U.S. Treasury officials said Wednesday that when the government hits the debt ceiling at the end of this year, they can employ "extraordinary" measures to keep the government functioning until sometime early next year.
Treasury Assistant Secretary Matthew Rutherford said the Treasury would employ the same types of procedures it has used previously to keep borrowing under the current debt limit of $16.39 trillion until Congress votes to increase the debt ceiling.
The nation's debt currently stands at $16.16 trillion.
The United States has never failed to meet its debt obligations, although the last battle over raising the debt limit in August 2011 went right to the last minute before a compromise was reached between the Obama administration and Congress.
"We continue to expect that these extraordinary measures would provide sufficient headroom under the debt limit to allow the government to continue to meet its obligations until early in 2013," Rutherford said.
The measures to stay under the debt limit include temporarily removing investments from government employee pension funds to clear room for other borrowing. Treasury officials have not been more specific about the date they will reach the limit of their maneuvering room, but private economists have estimated that the government could continue its borrowing operations under the current limit into early March.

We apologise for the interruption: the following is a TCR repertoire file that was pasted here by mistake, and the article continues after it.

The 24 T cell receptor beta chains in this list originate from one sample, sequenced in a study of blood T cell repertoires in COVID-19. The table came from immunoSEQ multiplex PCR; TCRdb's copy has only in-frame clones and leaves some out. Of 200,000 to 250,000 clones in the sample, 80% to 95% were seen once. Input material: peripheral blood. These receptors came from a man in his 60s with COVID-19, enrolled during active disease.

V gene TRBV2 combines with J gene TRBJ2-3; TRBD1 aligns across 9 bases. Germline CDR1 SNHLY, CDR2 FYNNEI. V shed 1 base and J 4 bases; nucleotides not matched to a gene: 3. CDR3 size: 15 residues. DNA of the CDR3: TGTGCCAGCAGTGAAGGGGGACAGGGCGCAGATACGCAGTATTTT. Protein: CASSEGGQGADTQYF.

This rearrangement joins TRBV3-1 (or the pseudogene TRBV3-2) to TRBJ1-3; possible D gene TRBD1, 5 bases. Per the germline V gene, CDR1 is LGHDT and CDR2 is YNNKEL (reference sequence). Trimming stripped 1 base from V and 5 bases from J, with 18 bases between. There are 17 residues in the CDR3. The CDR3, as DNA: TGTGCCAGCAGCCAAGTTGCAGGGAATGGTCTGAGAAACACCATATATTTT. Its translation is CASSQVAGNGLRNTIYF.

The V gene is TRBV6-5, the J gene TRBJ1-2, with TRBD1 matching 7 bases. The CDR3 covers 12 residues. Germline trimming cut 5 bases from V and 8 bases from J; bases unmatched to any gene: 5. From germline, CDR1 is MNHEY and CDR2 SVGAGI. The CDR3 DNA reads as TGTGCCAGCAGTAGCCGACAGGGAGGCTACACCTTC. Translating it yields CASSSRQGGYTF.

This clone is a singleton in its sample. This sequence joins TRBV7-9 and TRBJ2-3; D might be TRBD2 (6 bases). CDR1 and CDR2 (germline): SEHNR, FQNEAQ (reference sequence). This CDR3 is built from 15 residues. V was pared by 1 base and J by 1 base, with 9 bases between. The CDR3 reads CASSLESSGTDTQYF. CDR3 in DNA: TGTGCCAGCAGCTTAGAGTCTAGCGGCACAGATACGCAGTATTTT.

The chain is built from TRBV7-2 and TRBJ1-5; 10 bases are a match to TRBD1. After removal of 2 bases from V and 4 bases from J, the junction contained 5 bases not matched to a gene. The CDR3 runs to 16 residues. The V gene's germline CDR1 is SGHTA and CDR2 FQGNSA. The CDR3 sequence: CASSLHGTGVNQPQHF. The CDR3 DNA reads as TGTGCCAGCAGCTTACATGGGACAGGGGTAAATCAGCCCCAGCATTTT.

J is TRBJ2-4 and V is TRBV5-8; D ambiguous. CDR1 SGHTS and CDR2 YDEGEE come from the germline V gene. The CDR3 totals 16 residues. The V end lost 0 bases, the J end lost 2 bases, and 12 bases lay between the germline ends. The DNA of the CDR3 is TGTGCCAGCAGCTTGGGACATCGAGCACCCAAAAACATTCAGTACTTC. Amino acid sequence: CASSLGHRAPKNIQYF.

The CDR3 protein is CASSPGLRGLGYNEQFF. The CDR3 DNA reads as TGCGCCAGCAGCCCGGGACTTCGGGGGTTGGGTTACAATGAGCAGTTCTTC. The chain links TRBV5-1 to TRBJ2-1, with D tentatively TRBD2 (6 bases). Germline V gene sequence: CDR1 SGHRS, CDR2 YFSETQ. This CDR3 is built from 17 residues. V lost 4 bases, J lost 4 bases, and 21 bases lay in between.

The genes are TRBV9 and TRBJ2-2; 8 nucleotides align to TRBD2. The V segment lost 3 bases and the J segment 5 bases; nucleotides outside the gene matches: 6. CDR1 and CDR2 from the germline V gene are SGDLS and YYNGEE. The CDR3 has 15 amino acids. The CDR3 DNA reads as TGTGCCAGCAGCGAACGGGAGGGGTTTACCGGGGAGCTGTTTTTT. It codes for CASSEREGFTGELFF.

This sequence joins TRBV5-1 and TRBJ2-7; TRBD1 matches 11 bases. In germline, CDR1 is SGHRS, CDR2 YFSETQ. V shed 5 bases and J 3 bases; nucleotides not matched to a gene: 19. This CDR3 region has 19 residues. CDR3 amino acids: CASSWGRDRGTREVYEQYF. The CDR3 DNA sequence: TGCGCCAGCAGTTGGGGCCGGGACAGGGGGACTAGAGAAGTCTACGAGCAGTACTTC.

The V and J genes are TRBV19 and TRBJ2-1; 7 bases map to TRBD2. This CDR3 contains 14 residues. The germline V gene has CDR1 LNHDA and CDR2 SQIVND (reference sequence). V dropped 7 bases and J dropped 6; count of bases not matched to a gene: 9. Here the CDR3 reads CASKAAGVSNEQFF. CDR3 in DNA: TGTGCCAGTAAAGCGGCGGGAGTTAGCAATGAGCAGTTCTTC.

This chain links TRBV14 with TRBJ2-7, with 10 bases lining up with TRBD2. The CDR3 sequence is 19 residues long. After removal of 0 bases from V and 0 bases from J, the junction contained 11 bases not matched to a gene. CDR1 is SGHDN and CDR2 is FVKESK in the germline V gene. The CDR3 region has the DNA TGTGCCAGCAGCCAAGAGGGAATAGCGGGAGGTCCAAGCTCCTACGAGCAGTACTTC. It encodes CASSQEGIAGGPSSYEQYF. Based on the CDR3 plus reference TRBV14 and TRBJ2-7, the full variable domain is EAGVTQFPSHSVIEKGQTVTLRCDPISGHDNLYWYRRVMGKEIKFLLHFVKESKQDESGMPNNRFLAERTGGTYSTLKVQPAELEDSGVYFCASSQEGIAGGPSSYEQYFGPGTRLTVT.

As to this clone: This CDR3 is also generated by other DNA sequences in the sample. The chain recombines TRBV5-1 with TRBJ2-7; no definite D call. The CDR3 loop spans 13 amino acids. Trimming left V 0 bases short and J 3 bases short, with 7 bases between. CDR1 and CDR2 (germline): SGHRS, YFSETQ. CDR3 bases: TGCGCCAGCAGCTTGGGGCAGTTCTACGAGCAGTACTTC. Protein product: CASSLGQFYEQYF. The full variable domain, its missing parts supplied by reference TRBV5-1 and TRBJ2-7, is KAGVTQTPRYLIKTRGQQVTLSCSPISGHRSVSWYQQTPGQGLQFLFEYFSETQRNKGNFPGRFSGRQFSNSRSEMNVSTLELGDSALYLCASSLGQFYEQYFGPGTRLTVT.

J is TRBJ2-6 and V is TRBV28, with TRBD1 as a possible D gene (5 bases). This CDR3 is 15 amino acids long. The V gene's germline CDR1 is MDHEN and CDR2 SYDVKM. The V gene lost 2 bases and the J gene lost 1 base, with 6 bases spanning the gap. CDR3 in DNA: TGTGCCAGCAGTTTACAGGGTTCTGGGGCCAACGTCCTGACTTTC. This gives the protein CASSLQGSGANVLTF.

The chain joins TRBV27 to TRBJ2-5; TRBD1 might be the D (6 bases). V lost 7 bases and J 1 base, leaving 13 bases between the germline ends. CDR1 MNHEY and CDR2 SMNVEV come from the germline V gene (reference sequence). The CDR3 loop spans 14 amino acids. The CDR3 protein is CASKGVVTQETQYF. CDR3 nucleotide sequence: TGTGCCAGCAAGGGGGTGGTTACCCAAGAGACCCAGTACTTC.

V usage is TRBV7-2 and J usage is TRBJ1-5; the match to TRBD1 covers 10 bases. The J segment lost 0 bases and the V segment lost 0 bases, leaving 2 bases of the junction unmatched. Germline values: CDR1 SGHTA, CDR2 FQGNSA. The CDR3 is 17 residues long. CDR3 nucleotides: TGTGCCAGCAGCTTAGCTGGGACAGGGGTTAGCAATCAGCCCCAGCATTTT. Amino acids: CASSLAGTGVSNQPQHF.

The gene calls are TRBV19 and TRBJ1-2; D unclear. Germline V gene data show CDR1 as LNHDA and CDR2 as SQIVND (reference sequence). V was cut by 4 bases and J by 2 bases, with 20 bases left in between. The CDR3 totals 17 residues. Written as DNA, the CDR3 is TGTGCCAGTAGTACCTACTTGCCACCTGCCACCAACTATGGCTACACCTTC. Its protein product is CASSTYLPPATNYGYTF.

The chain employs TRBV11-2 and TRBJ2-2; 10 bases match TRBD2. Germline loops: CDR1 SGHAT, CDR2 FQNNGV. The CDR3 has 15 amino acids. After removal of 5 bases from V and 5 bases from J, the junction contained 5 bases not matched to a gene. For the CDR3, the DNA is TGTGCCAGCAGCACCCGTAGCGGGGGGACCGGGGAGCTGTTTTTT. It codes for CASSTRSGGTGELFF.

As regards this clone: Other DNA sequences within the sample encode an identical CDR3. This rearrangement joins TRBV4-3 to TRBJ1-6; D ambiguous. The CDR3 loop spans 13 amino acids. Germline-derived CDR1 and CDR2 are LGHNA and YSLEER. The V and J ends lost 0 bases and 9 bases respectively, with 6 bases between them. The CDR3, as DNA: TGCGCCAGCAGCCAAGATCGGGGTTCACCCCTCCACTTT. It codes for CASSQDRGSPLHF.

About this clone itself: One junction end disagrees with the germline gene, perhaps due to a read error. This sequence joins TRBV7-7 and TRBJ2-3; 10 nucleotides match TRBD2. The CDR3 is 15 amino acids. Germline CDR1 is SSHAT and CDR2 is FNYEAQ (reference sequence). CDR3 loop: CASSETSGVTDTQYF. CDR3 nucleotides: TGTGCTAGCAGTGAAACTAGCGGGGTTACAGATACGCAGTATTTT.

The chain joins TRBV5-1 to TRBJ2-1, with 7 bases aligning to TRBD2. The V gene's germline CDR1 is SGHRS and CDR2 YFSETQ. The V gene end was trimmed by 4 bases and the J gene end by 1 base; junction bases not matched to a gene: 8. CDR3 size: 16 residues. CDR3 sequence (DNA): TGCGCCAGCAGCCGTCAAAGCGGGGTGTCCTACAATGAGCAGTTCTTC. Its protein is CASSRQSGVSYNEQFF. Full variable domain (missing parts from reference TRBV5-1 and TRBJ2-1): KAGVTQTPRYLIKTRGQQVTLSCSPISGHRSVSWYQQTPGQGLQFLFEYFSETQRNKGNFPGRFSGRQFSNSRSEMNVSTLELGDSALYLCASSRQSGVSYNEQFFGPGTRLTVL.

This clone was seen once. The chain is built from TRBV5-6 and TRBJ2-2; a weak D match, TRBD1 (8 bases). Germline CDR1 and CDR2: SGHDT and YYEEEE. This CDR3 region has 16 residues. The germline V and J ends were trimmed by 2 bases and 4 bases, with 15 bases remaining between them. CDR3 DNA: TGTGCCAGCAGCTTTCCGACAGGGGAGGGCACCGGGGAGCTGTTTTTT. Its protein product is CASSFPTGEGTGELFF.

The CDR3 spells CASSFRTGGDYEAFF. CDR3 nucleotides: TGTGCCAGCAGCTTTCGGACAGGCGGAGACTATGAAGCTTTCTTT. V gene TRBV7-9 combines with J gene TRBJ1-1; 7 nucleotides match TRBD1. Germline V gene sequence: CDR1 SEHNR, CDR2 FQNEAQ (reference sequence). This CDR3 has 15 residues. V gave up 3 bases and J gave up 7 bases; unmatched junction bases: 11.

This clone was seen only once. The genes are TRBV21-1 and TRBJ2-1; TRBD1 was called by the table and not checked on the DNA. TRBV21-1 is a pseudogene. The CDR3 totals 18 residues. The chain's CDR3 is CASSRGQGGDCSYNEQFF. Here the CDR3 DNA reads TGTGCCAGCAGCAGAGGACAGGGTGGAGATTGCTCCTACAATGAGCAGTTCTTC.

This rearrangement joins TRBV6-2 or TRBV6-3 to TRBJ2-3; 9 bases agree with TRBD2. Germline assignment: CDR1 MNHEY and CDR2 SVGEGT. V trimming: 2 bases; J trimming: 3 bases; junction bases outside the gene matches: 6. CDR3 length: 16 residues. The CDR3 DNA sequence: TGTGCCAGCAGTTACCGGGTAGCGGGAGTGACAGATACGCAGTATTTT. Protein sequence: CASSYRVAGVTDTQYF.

The debate over raising the debt limit is just one of the major budget issues facing Congress. Lawmakers and the administration will also need to reach agreement on a budget reduction plan to avert tax increases and across-the-board spending cuts from taking effect in January.
Economists have warned that if this so-called fiscal cliff is not avoided, the adverse effects on the economy could push the country back into recession. -- AP